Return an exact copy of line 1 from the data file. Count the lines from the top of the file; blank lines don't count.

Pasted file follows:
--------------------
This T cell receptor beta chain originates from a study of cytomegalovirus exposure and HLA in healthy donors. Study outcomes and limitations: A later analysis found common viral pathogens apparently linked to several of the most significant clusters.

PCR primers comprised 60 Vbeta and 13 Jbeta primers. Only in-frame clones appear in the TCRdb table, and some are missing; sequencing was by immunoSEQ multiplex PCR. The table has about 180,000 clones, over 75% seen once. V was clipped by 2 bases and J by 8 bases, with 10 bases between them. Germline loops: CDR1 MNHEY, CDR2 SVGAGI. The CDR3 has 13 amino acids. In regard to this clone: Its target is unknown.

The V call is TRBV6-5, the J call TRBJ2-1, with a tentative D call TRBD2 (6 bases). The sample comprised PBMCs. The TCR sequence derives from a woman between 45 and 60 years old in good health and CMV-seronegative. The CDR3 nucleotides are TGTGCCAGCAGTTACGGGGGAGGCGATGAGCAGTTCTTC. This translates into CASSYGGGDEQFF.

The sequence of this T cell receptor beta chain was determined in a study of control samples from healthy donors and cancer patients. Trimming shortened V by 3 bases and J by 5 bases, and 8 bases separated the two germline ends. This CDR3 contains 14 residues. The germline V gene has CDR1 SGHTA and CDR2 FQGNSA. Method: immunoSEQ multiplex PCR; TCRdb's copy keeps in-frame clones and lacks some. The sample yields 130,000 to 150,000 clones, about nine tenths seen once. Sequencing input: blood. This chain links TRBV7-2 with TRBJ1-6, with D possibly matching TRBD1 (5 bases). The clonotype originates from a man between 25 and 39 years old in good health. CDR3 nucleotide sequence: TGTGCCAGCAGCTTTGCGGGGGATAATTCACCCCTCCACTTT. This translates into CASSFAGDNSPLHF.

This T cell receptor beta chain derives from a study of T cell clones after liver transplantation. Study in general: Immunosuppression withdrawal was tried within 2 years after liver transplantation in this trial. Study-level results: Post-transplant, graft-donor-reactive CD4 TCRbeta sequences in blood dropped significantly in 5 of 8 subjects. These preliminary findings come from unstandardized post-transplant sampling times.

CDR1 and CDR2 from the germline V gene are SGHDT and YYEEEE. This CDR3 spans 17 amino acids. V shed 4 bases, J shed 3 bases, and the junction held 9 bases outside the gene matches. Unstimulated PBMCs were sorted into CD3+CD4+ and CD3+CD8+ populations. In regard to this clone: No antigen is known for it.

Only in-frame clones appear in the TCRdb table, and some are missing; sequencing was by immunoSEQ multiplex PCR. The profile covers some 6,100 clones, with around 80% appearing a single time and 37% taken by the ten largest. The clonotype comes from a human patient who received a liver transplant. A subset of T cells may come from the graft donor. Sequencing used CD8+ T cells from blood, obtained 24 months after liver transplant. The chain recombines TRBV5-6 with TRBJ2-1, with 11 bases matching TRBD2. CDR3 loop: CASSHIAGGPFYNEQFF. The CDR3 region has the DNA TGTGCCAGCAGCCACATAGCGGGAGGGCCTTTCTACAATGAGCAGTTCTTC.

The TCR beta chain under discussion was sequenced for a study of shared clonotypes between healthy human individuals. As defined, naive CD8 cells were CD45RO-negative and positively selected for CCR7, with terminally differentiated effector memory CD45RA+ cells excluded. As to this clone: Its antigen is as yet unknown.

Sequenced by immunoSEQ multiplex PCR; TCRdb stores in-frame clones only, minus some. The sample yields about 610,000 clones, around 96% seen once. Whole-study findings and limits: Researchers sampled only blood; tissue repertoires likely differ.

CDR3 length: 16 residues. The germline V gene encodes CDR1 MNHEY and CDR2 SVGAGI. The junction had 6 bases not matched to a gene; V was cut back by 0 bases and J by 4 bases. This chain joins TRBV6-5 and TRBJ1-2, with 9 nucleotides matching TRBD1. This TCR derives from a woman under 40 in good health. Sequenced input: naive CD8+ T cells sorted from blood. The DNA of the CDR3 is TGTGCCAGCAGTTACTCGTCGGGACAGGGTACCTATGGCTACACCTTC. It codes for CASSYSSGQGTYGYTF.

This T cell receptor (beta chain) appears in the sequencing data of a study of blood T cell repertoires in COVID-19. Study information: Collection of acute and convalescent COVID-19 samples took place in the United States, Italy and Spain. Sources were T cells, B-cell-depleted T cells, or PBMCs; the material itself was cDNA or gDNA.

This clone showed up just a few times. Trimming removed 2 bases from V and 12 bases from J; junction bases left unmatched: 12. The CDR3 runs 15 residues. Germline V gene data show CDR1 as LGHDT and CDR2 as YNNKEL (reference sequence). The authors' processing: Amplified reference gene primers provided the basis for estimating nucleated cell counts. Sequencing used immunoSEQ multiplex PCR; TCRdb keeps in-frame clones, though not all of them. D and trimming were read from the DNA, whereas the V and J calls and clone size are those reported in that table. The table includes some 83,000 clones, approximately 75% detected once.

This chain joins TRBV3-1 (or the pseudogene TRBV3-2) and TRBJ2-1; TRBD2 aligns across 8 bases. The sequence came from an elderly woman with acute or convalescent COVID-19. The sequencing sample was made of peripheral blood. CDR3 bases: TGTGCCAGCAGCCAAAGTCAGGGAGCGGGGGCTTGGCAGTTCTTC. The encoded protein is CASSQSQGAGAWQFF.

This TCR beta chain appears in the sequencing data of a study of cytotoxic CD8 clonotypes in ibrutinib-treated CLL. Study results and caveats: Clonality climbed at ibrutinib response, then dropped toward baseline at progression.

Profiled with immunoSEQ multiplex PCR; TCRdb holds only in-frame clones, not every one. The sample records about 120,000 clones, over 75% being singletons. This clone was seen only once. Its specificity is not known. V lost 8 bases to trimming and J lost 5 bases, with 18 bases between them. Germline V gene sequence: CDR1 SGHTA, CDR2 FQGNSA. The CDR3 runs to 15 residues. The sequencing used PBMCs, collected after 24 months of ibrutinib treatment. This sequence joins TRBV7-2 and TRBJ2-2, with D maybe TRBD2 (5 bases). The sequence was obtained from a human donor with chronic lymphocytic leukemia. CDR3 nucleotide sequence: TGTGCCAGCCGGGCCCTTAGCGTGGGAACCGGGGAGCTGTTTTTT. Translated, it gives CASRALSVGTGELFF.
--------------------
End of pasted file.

This T cell receptor beta chain originates from a study of cytomegalovirus exposure and HLA in healthy donors. Study outcomes and limitations: A later analysis found common viral pathogens apparently linked to several of the most significant clusters.